Overweight workers should be allowed to start work later to avoid the rush hour crush, a government adviser suggests
Overweight workers should be allowed to start work later to avoid the rush hour crush, a government adviser suggests.
Letting obese staff who feel anxious about travelling on public transport arrive an hour later, or work from home, would help their mental health, an employment expert said.
Stephen Bevan, of the Institute for Employment Studies, said obesity should be treated in the same way as other health conditions.
He is calling for it to become a ‘protected characteristic’ such as age or gender to stop workplace discrimination.
But critics said taking special measures was actively encouraging people to be overweight.
At the world’s biggest obesity conference in Vienna, Mr Bevan told scientists that employers needed to be more sympathetic.
‘We need to co-ordinate our efforts so that people who want to work can do so,’ he said.
‘It can be working time, it can be having a bit of understanding that someone might need to turn up at 10 o’clock because they have trouble with transport or anxiety about transport.
‘I don’t think enough [employers] regard being overweight and obese as part of the family of conditions or impairments that they need to do something about.’
Britain’s obesity problem is the worst in western Europe. Two-thirds of adults and a third of children are overweight.
Experts warn it is fuelling a rise in problems such as diabetes and heart disease.
Obesity is expected to overtake smoking as the top cause of cancer in 20 years.
But while people with other health problems are treated sympathetically, those with obesity are often blamed, Mr Bevan said.
It follows a survey of 700 GPs which found more than half of UK doctors thought overweight patients lacked willpower.
Letting obese staff who feel anxious about travelling on public transport arrive an hour later, or work from home, would help their mental health, an employment expert said
One in three said they were too lazy to keep the weight off.
Mr Bevan added: ‘Some people say that obesity is the last characteristic that it’s still socially acceptable to make fun of … There is a widespread belief among doctors, employers and society … that obesity is self-inflicted and is a lifestyle choice.
‘That makes it quite different from if you have cystic fibrosis or cerebral palsy – no one says it’s your fault. That affects the extent to which employers are prepared to make the effort.
‘They don’t believe making adjustments for people with obesity is as important or deserved as someone with what they regard as a “proper disability”.’
But Chris Snowdon, head of lifestyle economics at the Institute of Economic Affairs, said: ‘This is a ludicrous idea that will only create resentment against obese people.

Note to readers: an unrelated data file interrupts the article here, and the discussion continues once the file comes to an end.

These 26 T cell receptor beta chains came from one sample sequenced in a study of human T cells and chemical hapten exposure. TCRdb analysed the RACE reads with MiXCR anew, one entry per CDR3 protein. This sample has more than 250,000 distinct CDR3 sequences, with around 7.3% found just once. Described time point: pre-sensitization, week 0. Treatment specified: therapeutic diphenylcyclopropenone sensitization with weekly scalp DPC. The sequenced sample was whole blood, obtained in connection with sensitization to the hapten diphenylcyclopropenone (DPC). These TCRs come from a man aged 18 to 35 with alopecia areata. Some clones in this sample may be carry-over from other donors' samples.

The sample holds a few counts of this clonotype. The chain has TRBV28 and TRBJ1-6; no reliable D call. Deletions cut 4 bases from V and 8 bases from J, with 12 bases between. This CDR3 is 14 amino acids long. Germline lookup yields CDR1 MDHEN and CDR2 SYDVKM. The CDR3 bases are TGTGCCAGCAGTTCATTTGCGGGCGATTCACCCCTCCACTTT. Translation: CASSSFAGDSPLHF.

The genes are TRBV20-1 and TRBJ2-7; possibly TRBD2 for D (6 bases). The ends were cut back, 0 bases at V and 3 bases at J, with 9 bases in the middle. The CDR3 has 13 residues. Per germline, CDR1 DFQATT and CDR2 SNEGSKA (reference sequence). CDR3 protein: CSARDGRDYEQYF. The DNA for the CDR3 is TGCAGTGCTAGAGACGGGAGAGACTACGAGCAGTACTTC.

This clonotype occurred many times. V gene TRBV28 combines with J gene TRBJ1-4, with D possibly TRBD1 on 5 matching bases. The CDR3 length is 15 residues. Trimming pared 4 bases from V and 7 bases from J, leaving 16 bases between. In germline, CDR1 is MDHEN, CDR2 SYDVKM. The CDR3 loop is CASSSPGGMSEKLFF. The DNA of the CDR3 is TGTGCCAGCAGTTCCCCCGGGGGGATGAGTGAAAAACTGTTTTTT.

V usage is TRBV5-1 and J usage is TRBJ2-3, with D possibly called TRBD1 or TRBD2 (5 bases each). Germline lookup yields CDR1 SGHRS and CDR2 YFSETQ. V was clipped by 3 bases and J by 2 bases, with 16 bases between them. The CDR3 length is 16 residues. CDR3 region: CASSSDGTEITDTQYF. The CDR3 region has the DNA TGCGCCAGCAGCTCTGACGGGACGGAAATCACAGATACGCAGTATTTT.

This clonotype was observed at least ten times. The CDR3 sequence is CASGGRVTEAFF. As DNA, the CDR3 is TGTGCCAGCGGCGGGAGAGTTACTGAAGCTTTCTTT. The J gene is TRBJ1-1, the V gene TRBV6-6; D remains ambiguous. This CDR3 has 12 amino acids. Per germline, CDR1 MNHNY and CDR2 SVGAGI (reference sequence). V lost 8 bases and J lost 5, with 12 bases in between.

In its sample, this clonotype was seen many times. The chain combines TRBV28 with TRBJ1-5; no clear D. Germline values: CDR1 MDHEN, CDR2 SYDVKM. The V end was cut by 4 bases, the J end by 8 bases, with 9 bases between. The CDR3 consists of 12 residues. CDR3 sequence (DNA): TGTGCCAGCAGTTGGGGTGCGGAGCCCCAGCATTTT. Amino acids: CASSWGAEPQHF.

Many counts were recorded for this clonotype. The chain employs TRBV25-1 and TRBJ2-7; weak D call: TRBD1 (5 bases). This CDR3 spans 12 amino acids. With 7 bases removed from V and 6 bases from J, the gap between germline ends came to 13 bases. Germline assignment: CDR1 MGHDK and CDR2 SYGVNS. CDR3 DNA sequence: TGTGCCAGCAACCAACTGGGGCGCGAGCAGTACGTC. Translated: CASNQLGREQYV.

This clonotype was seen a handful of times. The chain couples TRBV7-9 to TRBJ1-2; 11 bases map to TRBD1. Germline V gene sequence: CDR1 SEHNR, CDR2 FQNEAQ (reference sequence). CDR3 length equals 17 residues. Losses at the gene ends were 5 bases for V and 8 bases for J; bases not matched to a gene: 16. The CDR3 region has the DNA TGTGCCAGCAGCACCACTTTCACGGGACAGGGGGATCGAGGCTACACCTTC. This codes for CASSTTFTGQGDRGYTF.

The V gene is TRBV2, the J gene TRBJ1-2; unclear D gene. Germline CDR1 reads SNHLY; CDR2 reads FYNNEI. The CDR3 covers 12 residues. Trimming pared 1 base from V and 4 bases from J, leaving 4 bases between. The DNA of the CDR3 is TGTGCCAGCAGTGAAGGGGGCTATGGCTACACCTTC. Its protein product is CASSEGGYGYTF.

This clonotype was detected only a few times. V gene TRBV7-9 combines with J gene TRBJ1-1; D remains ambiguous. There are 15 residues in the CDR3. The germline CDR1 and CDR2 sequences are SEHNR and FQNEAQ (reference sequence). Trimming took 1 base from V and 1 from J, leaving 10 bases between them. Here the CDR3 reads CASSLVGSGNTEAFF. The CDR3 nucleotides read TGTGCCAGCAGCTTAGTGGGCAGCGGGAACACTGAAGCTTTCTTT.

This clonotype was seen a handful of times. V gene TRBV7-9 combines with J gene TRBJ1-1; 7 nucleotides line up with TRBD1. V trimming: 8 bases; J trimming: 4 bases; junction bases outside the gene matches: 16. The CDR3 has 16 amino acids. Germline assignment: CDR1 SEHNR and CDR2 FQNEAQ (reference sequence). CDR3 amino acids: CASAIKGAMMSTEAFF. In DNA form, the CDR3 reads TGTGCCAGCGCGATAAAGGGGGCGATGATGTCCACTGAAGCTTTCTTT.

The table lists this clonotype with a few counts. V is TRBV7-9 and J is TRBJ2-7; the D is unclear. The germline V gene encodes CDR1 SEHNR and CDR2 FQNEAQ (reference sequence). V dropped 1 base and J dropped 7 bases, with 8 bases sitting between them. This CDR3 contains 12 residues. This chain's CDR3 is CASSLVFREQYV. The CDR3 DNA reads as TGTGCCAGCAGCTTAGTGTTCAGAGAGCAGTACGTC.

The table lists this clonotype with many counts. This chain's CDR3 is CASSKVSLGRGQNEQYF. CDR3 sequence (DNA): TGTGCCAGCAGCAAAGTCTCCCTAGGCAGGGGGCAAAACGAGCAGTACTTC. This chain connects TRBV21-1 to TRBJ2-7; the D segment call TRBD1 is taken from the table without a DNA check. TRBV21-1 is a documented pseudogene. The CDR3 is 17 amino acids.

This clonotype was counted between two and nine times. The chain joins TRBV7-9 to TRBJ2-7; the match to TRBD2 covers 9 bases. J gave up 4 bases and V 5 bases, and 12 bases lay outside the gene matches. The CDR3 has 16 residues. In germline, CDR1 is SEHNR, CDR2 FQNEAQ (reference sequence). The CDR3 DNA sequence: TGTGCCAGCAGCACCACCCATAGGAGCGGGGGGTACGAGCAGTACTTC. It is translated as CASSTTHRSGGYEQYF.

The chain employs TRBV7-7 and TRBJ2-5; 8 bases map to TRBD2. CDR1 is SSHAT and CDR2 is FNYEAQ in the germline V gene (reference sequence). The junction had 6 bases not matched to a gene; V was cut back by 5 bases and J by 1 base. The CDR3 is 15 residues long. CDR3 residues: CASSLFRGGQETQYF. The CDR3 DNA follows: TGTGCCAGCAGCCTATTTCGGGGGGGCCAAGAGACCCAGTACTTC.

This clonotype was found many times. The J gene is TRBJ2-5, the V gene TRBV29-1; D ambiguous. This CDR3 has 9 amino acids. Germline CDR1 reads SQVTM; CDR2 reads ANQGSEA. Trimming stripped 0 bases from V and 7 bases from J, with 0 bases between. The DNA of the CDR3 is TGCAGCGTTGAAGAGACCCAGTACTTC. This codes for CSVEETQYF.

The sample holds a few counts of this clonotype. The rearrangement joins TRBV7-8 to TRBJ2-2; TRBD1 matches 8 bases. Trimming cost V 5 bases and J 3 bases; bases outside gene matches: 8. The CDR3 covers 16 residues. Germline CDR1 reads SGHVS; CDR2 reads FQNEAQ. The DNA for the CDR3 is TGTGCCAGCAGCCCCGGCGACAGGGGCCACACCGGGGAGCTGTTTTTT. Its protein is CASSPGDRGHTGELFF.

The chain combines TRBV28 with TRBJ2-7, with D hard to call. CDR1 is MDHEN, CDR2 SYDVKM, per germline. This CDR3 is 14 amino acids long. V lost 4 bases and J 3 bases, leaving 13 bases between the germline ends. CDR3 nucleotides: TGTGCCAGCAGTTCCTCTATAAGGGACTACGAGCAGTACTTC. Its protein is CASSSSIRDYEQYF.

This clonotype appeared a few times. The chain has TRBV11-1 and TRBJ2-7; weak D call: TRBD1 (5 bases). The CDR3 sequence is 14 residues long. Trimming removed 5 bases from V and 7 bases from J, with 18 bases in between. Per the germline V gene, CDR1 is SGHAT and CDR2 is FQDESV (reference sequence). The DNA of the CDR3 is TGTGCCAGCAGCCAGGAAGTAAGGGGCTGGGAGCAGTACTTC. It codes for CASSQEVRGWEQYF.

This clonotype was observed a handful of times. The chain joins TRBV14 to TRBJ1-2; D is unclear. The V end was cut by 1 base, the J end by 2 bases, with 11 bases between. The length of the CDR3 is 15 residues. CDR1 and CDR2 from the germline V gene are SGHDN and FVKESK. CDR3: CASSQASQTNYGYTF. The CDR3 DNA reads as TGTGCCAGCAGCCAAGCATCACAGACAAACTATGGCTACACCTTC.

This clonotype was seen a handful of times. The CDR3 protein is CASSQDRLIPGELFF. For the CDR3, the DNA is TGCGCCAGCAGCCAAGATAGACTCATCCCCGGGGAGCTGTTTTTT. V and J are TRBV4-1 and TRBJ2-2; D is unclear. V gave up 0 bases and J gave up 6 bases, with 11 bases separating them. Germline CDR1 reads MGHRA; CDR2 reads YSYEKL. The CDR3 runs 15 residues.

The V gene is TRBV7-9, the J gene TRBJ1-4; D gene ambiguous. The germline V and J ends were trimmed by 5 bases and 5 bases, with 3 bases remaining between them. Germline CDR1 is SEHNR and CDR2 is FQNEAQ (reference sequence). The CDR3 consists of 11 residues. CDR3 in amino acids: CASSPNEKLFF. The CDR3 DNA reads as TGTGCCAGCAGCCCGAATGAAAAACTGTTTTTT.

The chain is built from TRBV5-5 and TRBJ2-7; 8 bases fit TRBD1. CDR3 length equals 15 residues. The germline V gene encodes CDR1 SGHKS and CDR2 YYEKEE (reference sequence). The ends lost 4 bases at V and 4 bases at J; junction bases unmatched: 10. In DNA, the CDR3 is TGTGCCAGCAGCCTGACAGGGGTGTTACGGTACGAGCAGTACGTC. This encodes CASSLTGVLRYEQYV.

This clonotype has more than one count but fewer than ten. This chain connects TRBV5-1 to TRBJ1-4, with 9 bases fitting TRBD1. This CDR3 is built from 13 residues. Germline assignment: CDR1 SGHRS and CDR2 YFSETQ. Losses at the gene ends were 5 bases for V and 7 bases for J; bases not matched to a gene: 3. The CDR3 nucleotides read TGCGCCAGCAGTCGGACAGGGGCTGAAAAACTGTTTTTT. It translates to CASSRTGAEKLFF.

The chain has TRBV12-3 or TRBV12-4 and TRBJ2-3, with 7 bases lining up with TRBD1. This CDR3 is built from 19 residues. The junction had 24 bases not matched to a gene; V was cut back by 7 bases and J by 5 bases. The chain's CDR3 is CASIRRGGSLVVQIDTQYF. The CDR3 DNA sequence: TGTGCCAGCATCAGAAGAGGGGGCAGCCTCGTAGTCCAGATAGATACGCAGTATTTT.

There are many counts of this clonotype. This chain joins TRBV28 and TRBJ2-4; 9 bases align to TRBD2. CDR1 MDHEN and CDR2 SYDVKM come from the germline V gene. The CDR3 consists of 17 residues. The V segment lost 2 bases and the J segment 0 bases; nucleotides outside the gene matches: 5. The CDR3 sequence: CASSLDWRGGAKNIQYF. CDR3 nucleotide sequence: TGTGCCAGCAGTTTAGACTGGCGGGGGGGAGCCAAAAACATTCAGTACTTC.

‘Being fat is not a disability and the majority of people get to work by car so it is difficult to see why obese people should be given an extra hour to arrive.
‘If obese people are to be given special privileges, should we not also give special privileges to smokers, alcoholics and compulsive gamblers?’
The number of morbidly obese Britons is set to double to five million by 2035.
Researchers from the UK Heart Forum and Institute of Technology said Wales is expected to have the highest levels at 11 per cent, compared to eight and five per cent in England and Scotland respectively.
One in 12 women in England will be in the heaviest group, compared to one in 14 men.
Slimmers ‘need supplements not food’
Doctors should tell dieters to stop eating normal food to beat obesity, experts say.
GPs should prescribe an eight-week diet plan that replaces breakfast, lunch and dinner with specially-formulated supplements such as milkshakes, soups and meal bars.
An Oxford-led study found slimmers on such diets – only 800 calories a day – went on to lose more than a stone and a half.
Study leader Nerys Astbury said: ‘We have grown up in an environment where we have food everywhere … I think these people are overweight because they have an unhealthy relationship with food. We take food out of the equation.’
In the study of 278 obese adults, 61 per cent of whom were women, half were put on the Cambridge Weight Plan involving milkshakes and meal bars, for eight weeks, with food gradually reintroduced at the end.
They were also given support by a counsellor, dietician or group sessions.
The rest were given standard weight loss advice by the NHS.
A year later, those who ate meal replacements had lost an average of 22lb, while the lost just 7lb.
Other programmes such as Lighter Life, Optifast and Counterweight Plus would yield similar results, the researchers said.